The second thing I would say is: keep showing up. People told me all the time, “You need a writing habit, you need to show up for an hour every day to the page, you need to do this, you have to have a fancy notebook, there has to be a fancy pen, you have to have pages to show for it.” There are a lot of ways to show up to writing, and most of it doesn’t happen at the page. So I would encourage intentional deviation from what it is that one has been taught, in the spirit of experimentation. Asking yourself, “Does this work for me?” I really like standing in line. I like taking showers, and I like standing in lines, it’s the place where poems happen easiest for me. It’s not waiting in my car in line, it’s standing with people in line. It works for me. But I wouldn’t have known that had I been tethered to the idea that writing happens at the page. I wouldn’t have known, had I not expanded my idea of what writing is. But you have to show up, that’s the thing you do have to do. I don’t write very often, but I am always writing.”
INSCAPE: “Thank you so much, these are so wonderful.”
MD: “Oh, thank you! What do you think about all this? What advice do you have for your peers, or for me?”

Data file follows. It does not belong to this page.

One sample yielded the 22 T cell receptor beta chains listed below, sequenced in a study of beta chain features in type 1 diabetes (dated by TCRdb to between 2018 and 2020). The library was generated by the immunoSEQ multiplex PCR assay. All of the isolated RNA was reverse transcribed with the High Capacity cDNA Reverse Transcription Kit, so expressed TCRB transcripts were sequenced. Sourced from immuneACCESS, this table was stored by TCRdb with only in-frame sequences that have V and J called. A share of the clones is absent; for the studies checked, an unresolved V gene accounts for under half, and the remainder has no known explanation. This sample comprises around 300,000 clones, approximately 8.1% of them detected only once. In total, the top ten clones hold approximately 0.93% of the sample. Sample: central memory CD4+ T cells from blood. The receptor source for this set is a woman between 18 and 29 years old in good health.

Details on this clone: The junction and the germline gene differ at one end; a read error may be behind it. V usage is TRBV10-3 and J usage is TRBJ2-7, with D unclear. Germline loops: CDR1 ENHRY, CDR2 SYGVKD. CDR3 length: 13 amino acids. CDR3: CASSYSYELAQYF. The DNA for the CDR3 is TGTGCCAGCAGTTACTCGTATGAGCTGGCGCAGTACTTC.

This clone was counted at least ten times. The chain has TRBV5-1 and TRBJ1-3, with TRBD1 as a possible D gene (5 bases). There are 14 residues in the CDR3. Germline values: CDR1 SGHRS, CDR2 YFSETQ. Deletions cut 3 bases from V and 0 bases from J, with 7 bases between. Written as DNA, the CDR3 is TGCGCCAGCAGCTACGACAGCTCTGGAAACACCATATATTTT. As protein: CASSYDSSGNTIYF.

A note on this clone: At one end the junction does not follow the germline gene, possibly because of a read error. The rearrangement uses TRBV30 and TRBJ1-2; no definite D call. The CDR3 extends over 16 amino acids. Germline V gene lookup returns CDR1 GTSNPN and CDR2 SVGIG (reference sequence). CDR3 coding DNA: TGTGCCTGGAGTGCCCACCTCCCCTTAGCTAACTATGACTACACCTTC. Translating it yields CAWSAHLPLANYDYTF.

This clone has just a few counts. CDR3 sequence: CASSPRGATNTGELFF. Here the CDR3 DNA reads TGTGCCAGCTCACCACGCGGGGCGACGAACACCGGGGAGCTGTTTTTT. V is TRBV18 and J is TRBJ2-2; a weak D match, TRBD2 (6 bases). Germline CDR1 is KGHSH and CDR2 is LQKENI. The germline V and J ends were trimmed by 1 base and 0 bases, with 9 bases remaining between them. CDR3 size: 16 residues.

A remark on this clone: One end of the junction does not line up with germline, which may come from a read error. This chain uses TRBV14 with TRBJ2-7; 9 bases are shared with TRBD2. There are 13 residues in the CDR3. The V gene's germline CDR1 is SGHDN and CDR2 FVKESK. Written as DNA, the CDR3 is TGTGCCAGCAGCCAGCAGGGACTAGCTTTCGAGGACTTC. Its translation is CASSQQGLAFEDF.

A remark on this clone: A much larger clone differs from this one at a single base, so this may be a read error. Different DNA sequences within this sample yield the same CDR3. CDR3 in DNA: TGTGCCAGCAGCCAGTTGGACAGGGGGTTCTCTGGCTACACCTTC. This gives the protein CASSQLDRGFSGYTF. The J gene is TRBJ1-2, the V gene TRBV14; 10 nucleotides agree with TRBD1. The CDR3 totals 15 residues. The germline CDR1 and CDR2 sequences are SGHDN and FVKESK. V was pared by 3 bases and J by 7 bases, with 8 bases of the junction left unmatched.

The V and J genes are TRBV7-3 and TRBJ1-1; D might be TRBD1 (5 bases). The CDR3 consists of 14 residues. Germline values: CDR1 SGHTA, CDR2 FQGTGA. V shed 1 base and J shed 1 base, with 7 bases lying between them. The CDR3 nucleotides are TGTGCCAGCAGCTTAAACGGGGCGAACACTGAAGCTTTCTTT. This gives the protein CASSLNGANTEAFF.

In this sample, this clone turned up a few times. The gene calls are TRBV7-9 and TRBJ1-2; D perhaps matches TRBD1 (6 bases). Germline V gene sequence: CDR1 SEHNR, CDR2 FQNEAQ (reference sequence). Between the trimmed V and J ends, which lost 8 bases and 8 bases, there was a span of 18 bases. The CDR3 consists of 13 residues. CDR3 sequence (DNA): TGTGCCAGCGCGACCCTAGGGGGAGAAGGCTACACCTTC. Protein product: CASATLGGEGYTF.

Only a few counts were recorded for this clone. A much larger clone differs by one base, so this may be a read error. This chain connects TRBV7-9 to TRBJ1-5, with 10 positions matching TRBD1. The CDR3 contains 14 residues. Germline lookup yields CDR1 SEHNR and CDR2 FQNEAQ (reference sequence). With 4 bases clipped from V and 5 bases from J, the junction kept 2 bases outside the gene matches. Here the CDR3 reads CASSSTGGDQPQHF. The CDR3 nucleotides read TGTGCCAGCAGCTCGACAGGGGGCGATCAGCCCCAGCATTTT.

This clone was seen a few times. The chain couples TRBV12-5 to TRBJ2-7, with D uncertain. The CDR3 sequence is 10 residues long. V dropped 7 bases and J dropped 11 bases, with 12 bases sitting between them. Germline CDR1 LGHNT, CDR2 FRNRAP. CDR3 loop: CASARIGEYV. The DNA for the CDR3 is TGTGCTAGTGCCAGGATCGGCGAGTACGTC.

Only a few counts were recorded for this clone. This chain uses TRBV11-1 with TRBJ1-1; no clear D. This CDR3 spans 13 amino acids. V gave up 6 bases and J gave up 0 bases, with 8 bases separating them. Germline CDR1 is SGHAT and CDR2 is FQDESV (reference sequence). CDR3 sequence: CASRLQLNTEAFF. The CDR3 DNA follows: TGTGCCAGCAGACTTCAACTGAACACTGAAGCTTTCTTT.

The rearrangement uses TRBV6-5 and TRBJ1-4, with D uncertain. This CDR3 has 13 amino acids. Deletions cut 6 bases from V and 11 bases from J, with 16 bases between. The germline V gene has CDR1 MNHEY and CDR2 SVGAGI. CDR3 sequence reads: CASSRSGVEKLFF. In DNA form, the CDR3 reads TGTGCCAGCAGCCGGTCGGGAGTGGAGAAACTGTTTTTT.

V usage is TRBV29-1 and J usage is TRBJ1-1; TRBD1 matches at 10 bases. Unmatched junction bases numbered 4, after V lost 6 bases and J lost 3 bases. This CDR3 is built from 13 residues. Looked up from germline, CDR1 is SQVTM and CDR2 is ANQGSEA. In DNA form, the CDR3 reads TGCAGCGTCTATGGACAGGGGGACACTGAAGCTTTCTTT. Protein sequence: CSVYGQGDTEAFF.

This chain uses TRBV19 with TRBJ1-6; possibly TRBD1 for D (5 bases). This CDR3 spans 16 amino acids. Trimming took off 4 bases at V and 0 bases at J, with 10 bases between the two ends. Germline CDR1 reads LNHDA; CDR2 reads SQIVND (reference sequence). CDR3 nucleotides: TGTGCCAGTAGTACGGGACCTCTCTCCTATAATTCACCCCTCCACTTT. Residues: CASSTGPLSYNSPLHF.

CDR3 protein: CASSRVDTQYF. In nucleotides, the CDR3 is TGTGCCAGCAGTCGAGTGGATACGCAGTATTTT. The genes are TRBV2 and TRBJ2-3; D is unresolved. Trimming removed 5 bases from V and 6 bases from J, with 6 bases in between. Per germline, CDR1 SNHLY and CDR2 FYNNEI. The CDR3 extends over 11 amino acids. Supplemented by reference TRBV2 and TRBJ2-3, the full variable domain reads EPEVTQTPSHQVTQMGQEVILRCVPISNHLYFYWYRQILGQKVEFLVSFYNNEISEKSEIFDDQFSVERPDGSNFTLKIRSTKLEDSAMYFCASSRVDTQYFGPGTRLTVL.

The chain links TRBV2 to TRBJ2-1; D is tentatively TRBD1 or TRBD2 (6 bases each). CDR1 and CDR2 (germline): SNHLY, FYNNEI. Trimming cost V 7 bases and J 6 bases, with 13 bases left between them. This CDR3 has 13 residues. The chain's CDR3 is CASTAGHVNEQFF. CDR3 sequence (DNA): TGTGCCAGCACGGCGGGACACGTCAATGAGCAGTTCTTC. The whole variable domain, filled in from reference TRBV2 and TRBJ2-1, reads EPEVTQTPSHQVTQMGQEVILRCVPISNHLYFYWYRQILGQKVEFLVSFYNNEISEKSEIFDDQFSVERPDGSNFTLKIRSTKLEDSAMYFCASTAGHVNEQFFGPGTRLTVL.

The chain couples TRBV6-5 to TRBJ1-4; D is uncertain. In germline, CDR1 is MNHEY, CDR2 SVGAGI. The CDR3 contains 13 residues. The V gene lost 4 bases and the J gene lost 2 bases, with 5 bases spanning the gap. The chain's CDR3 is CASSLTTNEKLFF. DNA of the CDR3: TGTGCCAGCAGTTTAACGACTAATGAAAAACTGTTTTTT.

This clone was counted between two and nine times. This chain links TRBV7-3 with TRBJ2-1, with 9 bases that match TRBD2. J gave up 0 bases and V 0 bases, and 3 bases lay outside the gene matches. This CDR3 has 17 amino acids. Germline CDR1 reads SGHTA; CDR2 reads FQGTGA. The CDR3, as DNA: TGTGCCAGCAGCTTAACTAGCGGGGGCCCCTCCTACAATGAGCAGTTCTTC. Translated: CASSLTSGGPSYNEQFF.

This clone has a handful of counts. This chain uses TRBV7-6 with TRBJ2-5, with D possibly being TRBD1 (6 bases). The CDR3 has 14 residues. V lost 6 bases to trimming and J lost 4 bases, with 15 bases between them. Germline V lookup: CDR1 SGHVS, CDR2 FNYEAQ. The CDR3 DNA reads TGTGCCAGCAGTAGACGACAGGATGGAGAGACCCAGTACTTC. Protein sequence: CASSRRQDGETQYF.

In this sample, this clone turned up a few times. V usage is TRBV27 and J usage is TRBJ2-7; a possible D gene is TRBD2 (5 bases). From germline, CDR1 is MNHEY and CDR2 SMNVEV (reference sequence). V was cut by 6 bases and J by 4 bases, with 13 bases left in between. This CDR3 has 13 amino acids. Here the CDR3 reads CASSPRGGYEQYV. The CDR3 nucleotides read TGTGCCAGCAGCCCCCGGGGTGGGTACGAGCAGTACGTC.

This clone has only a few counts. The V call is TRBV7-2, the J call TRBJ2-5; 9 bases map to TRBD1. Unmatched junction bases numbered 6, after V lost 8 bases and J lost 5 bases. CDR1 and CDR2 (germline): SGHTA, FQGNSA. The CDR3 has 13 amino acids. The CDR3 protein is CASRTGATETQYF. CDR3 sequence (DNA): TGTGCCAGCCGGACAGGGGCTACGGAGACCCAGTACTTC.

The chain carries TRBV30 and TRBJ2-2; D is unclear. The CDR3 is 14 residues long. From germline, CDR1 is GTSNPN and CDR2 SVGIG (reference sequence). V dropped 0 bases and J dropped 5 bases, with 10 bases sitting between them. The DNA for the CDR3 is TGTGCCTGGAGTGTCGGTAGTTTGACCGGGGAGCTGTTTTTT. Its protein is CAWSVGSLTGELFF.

INSCAPE: “No, I don’t think I have any advice for you! I really liked what you said about being open: I just read Rilke’s ‘Letters to a Young Poet,’ and that section where he talks about how most people only explore one corner of the room in their brain, and there’s this idea of being completely open. That really resonates with me.”
MD: I like to ask myself, “What if the opposite is true?” What happens when we get into the nitty-gritty of the question, “Why is art always inside, or in a frame?” We get back to the aesthetics question very, very swiftly. But I like that. Some people look at it as, “’Last Psalm at Sea Level,’ that’s a risky title!” But I like to think, “What if it’s risky to use any other title?” What if this is exactly as it should be, and I just have to live through and deal with whatever comes of it. Will that teach me more about being alive? It might. So let’s do it. That openness is crucial.
INSCAPE: “That’s great. I think BYU kids particularly need more of that.”
MD: Maybe everybody needs more of that. I think BYU is its own ecosystem, its own microcosm, its own bubble, but the institution where I work is also its own bubble. It has different rules, it functions under a different system, but it still has a system. And it still has a hierarchy. We’re all just trying to figure out what way works. BYU has its own way of working, and my college has its own way of working. Sometimes they might be at odds, but what if it’s right? The poet has to ask.